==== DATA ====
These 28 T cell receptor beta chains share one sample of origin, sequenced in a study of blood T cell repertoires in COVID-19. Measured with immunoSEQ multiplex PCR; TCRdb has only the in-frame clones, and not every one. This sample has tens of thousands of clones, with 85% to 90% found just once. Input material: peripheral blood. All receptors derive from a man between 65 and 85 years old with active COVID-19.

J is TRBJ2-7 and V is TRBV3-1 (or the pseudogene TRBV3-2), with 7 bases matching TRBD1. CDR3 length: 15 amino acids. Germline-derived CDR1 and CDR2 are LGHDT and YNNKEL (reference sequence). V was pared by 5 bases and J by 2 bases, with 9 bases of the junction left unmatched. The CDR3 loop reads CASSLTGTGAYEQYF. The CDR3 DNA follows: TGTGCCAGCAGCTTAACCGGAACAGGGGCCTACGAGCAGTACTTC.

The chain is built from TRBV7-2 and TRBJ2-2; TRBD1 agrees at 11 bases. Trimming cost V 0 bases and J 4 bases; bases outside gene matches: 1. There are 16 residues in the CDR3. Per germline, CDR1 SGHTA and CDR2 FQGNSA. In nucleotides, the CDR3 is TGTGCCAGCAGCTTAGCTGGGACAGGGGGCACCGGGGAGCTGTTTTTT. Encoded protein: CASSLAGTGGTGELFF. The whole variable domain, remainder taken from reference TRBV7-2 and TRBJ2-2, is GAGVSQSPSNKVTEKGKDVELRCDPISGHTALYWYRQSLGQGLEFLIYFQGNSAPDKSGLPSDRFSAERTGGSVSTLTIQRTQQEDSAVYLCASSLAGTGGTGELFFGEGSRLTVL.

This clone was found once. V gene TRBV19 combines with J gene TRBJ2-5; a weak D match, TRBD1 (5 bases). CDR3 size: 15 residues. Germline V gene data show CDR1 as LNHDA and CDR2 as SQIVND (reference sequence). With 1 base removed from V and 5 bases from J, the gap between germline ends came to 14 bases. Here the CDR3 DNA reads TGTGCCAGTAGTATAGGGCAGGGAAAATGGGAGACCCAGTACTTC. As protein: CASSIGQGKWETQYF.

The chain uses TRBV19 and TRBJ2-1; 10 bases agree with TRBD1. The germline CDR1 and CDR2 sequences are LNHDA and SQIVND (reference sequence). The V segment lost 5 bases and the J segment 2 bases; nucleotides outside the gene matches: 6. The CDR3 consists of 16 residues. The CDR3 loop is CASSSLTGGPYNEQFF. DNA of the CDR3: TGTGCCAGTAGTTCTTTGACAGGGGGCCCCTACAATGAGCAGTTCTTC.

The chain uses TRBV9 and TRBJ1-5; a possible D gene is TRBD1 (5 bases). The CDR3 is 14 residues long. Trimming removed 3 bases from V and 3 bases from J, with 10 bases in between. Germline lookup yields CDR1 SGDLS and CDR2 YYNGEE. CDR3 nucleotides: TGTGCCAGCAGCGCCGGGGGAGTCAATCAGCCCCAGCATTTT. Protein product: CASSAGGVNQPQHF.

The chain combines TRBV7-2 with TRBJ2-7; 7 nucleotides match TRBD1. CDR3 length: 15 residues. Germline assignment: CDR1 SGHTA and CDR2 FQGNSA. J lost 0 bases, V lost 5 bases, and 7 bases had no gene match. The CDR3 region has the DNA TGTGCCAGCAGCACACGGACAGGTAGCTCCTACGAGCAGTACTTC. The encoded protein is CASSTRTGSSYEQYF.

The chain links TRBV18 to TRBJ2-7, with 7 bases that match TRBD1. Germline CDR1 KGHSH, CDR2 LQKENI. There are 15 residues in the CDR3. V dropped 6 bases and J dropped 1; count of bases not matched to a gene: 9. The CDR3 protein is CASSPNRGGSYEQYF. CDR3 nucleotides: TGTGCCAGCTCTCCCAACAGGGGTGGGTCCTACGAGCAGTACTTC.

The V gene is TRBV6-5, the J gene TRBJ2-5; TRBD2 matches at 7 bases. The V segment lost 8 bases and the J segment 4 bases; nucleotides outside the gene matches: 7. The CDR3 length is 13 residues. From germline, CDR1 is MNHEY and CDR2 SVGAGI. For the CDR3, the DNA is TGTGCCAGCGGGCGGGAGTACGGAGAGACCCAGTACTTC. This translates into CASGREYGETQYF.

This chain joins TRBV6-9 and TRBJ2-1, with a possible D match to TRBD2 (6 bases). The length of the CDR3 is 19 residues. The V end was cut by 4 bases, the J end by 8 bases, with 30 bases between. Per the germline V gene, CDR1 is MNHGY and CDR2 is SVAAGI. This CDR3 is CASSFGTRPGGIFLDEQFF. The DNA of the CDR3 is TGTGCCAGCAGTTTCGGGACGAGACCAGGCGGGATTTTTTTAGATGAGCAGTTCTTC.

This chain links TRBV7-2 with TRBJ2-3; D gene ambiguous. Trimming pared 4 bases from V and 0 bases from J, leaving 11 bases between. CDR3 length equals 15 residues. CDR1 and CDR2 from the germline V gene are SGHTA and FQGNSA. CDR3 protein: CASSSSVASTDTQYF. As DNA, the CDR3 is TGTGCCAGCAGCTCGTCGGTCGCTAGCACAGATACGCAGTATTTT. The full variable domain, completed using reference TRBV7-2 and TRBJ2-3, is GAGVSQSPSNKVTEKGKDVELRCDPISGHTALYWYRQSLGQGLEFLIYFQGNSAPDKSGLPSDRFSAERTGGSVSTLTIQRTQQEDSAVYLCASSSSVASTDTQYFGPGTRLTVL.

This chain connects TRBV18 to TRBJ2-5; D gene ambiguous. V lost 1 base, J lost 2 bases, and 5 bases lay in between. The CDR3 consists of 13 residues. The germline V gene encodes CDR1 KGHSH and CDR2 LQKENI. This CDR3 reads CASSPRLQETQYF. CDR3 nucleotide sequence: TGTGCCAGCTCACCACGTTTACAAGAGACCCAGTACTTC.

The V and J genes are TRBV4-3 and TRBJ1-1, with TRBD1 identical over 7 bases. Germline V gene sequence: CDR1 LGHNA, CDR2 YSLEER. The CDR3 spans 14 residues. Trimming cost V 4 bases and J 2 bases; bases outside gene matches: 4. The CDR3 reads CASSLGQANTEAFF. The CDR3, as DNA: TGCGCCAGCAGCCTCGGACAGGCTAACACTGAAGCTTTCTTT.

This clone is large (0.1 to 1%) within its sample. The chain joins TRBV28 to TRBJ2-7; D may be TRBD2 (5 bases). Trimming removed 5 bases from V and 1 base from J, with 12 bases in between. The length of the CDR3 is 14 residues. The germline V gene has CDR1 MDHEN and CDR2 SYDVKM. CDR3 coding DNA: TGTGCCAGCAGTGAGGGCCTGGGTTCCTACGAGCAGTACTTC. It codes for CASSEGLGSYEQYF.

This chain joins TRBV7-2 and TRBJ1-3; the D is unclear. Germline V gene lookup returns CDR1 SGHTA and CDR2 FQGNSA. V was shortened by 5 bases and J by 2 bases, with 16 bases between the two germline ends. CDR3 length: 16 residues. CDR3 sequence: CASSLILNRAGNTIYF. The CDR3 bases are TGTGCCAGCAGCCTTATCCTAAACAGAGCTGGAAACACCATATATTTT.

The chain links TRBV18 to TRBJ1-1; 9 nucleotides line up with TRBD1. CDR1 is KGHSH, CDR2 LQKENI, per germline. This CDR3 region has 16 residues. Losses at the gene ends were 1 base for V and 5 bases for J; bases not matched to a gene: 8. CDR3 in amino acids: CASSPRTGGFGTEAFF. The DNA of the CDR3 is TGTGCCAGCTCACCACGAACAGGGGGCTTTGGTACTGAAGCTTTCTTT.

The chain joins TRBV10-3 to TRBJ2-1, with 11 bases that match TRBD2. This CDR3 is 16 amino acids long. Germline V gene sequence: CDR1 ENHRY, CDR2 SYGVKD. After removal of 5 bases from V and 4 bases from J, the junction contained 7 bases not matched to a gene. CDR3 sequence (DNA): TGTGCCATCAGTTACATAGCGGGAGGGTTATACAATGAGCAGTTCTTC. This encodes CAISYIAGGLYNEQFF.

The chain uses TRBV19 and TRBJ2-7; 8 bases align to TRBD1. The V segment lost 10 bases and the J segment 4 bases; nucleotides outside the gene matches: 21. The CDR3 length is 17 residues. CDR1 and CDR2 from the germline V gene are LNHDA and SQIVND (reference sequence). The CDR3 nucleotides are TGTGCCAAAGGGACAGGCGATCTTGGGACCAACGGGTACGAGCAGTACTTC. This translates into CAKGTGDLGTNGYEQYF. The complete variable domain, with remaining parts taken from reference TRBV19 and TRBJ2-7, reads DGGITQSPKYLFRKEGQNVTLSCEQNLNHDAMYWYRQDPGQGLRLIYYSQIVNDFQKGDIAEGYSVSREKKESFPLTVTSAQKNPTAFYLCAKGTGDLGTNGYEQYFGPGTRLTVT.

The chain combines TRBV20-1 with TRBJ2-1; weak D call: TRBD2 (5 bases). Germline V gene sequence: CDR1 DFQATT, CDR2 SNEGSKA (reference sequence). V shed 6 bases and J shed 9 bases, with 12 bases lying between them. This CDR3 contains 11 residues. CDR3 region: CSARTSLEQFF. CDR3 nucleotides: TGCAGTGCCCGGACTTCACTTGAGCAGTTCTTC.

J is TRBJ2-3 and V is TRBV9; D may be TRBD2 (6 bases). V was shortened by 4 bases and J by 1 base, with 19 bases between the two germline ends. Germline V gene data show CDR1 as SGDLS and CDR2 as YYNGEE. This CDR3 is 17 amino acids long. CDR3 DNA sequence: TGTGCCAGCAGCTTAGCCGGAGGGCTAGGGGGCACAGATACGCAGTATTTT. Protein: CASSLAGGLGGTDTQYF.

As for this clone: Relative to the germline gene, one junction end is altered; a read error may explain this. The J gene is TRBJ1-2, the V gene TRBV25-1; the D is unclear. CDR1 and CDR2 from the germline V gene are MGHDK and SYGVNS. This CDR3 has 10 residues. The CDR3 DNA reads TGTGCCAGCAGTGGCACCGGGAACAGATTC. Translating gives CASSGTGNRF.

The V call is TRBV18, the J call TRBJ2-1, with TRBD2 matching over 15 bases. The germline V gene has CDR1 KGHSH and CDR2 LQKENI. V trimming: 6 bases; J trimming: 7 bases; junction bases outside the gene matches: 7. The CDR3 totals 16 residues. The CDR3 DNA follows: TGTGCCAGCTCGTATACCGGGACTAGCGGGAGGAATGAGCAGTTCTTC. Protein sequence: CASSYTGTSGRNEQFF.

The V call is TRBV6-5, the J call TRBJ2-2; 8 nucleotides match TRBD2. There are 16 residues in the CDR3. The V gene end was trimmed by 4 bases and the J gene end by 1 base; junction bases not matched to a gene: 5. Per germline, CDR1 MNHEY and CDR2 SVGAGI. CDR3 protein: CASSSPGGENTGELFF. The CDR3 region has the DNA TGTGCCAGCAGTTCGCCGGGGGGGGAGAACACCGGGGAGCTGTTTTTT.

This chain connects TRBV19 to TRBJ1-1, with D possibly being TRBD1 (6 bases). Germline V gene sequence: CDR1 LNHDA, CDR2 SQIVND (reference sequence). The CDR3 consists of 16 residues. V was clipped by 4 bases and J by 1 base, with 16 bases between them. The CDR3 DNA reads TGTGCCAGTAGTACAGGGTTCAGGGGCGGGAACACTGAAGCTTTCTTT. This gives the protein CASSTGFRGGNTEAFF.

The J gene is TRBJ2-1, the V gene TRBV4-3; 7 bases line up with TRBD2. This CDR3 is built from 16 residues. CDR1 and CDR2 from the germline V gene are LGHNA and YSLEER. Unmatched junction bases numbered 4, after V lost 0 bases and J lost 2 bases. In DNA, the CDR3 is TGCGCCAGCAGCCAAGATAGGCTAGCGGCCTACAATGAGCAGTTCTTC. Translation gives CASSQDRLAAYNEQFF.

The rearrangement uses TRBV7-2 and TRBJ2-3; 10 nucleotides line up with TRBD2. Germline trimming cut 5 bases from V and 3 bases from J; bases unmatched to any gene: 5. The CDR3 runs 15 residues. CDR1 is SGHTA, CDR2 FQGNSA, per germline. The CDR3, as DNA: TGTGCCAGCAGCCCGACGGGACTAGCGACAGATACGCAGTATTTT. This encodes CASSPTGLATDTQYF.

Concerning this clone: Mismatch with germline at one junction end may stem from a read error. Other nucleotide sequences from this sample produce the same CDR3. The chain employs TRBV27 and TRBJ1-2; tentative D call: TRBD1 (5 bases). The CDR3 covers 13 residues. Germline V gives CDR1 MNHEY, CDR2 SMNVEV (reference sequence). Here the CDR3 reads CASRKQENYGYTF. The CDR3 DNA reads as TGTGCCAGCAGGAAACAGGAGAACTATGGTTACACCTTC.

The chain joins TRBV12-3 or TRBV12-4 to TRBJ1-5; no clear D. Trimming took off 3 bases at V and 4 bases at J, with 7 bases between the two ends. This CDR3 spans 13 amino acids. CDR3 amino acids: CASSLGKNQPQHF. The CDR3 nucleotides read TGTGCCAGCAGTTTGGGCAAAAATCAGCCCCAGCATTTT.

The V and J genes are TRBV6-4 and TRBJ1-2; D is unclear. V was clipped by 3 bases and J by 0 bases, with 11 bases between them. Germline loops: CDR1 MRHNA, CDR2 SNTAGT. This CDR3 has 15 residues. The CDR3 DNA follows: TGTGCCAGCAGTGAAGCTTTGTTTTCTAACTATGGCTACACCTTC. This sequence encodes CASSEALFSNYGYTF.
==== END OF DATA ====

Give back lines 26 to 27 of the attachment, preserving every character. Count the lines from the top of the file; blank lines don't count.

The rearrangement uses TRBV7-2 and TRBJ2-3; 10 nucleotides line up with TRBD2. Germline trimming cut 5 bases from V and 3 bases from J; bases unmatched to any gene: 5. The CDR3 runs 15 residues. CDR1 is SGHTA, CDR2 FQGNSA, per germline. The CDR3, as DNA: TGTGCCAGCAGCCCGACGGGACTAGCGACAGATACGCAGTATTTT. This encodes CASSPTGLATDTQYF.

Concerning this clone: Mismatch with germline at one junction end may stem from a read error. Other nucleotide sequences from this sample produce the same CDR3. The chain employs TRBV27 and TRBJ1-2; tentative D call: TRBD1 (5 bases). The CDR3 covers 13 residues. Germline V gives CDR1 MNHEY, CDR2 SMNVEV (reference sequence). Here the CDR3 reads CASRKQENYGYTF. The CDR3 DNA reads as TGTGCCAGCAGGAAACAGGAGAACTATGGTTACACCTTC.